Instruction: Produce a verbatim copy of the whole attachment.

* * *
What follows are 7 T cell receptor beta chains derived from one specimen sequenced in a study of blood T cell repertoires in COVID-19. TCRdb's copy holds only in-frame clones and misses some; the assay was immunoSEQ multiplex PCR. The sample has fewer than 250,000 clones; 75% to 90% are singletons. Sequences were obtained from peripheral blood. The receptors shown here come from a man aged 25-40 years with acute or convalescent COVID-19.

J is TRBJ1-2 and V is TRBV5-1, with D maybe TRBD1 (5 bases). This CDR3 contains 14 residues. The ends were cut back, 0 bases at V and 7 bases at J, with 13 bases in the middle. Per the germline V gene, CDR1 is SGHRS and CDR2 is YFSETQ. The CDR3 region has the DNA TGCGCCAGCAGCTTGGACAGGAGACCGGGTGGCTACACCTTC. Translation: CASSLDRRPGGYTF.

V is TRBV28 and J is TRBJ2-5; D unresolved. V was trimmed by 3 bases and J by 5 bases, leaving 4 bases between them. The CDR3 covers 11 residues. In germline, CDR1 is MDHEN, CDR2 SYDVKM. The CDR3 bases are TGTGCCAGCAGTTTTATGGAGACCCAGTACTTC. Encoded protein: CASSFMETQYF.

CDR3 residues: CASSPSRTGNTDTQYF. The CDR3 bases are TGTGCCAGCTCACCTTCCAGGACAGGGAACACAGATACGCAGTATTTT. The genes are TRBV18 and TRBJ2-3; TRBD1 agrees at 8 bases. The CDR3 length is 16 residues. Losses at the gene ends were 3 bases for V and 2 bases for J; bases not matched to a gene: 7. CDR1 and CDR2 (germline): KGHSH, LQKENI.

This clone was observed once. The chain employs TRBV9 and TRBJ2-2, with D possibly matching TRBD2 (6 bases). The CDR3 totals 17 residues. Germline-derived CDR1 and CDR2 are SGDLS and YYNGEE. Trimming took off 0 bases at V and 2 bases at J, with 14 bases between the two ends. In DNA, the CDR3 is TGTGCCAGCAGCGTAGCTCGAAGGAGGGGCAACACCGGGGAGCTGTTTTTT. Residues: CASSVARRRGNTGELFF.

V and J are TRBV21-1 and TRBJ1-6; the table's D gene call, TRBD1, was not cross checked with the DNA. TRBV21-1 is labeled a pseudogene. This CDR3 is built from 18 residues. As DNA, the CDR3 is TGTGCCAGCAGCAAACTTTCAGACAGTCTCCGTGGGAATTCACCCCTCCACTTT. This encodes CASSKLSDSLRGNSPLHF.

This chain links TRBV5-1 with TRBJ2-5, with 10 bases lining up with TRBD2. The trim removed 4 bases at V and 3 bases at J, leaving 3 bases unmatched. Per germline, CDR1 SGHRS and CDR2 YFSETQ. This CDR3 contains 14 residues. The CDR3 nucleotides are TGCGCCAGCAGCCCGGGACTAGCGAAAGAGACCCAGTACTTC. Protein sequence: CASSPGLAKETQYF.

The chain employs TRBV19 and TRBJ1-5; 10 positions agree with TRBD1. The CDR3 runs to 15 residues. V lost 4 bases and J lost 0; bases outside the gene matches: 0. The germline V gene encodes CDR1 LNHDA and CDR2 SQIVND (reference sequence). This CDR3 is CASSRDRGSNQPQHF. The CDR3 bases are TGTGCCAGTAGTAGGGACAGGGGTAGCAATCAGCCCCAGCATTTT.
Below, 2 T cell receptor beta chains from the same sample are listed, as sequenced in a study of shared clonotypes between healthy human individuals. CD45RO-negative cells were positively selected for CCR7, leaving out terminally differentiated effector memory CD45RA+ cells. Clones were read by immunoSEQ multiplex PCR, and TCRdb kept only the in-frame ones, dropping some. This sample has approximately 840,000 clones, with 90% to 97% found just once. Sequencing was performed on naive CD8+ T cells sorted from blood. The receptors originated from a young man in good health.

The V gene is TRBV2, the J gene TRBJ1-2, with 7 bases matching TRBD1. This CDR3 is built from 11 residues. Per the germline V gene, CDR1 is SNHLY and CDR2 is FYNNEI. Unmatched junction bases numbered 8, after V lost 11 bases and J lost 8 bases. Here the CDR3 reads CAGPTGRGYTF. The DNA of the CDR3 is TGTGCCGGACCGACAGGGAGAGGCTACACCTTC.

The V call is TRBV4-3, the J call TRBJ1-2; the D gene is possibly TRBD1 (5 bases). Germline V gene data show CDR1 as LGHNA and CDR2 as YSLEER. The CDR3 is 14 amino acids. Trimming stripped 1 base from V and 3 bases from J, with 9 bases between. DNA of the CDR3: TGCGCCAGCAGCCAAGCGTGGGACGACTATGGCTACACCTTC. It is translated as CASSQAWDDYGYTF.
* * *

What follows are 7 T cell receptor beta chains derived from one specimen sequenced in a study of blood T cell repertoires in COVID-19. TCRdb's copy holds only in-frame clones and misses some; the assay was immunoSEQ multiplex PCR. The sample has fewer than 250,000 clones; 75% to 90% are singletons. Sequences were obtained from peripheral blood. The receptors shown here come from a man aged 25-40 years with acute or convalescent COVID-19.

J is TRBJ1-2 and V is TRBV5-1, with D maybe TRBD1 (5 bases). This CDR3 contains 14 residues. The ends were cut back, 0 bases at V and 7 bases at J, with 13 bases in the middle. Per the germline V gene, CDR1 is SGHRS and CDR2 is YFSETQ. The CDR3 region has the DNA TGCGCCAGCAGCTTGGACAGGAGACCGGGTGGCTACACCTTC. Translation: CASSLDRRPGGYTF.

V is TRBV28 and J is TRBJ2-5; D unresolved. V was trimmed by 3 bases and J by 5 bases, leaving 4 bases between them. The CDR3 covers 11 residues. In germline, CDR1 is MDHEN, CDR2 SYDVKM. The CDR3 bases are TGTGCCAGCAGTTTTATGGAGACCCAGTACTTC. Encoded protein: CASSFMETQYF.

CDR3 residues: CASSPSRTGNTDTQYF. The CDR3 bases are TGTGCCAGCTCACCTTCCAGGACAGGGAACACAGATACGCAGTATTTT. The genes are TRBV18 and TRBJ2-3; TRBD1 agrees at 8 bases. The CDR3 length is 16 residues. Losses at the gene ends were 3 bases for V and 2 bases for J; bases not matched to a gene: 7. CDR1 and CDR2 (germline): KGHSH, LQKENI.

This clone was observed once. The chain employs TRBV9 and TRBJ2-2, with D possibly matching TRBD2 (6 bases). The CDR3 totals 17 residues. Germline-derived CDR1 and CDR2 are SGDLS and YYNGEE. Trimming took off 0 bases at V and 2 bases at J, with 14 bases between the two ends. In DNA, the CDR3 is TGTGCCAGCAGCGTAGCTCGAAGGAGGGGCAACACCGGGGAGCTGTTTTTT. Residues: CASSVARRRGNTGELFF.

V and J are TRBV21-1 and TRBJ1-6; the table's D gene call, TRBD1, was not cross checked with the DNA. TRBV21-1 is labeled a pseudogene. This CDR3 is built from 18 residues. As DNA, the CDR3 is TGTGCCAGCAGCAAACTTTCAGACAGTCTCCGTGGGAATTCACCCCTCCACTTT. This encodes CASSKLSDSLRGNSPLHF.

This chain links TRBV5-1 with TRBJ2-5, with 10 bases lining up with TRBD2. The trim removed 4 bases at V and 3 bases at J, leaving 3 bases unmatched. Per germline, CDR1 SGHRS and CDR2 YFSETQ. This CDR3 contains 14 residues. The CDR3 nucleotides are TGCGCCAGCAGCCCGGGACTAGCGAAAGAGACCCAGTACTTC. Protein sequence: CASSPGLAKETQYF.

The chain employs TRBV19 and TRBJ1-5; 10 positions agree with TRBD1. The CDR3 runs to 15 residues. V lost 4 bases and J lost 0; bases outside the gene matches: 0. The germline V gene encodes CDR1 LNHDA and CDR2 SQIVND (reference sequence). This CDR3 is CASSRDRGSNQPQHF. The CDR3 bases are TGTGCCAGTAGTAGGGACAGGGGTAGCAATCAGCCCCAGCATTTT.
Below, 2 T cell receptor beta chains from the same sample are listed, as sequenced in a study of shared clonotypes between healthy human individuals. CD45RO-negative cells were positively selected for CCR7, leaving out terminally differentiated effector memory CD45RA+ cells. Clones were read by immunoSEQ multiplex PCR, and TCRdb kept only the in-frame ones, dropping some. This sample has approximately 840,000 clones, with 90% to 97% found just once. Sequencing was performed on naive CD8+ T cells sorted from blood. The receptors originated from a young man in good health.

The V gene is TRBV2, the J gene TRBJ1-2, with 7 bases matching TRBD1. This CDR3 is built from 11 residues. Per the germline V gene, CDR1 is SNHLY and CDR2 is FYNNEI. Unmatched junction bases numbered 8, after V lost 11 bases and J lost 8 bases. Here the CDR3 reads CAGPTGRGYTF. The DNA of the CDR3 is TGTGCCGGACCGACAGGGAGAGGCTACACCTTC.

The V call is TRBV4-3, the J call TRBJ1-2; the D gene is possibly TRBD1 (5 bases). Germline V gene data show CDR1 as LGHNA and CDR2 as YSLEER. The CDR3 is 14 amino acids. Trimming stripped 1 base from V and 3 bases from J, with 9 bases between. DNA of the CDR3: TGCGCCAGCAGCCAAGCGTGGGACGACTATGGCTACACCTTC. It is translated as CASSQAWDDYGYTF.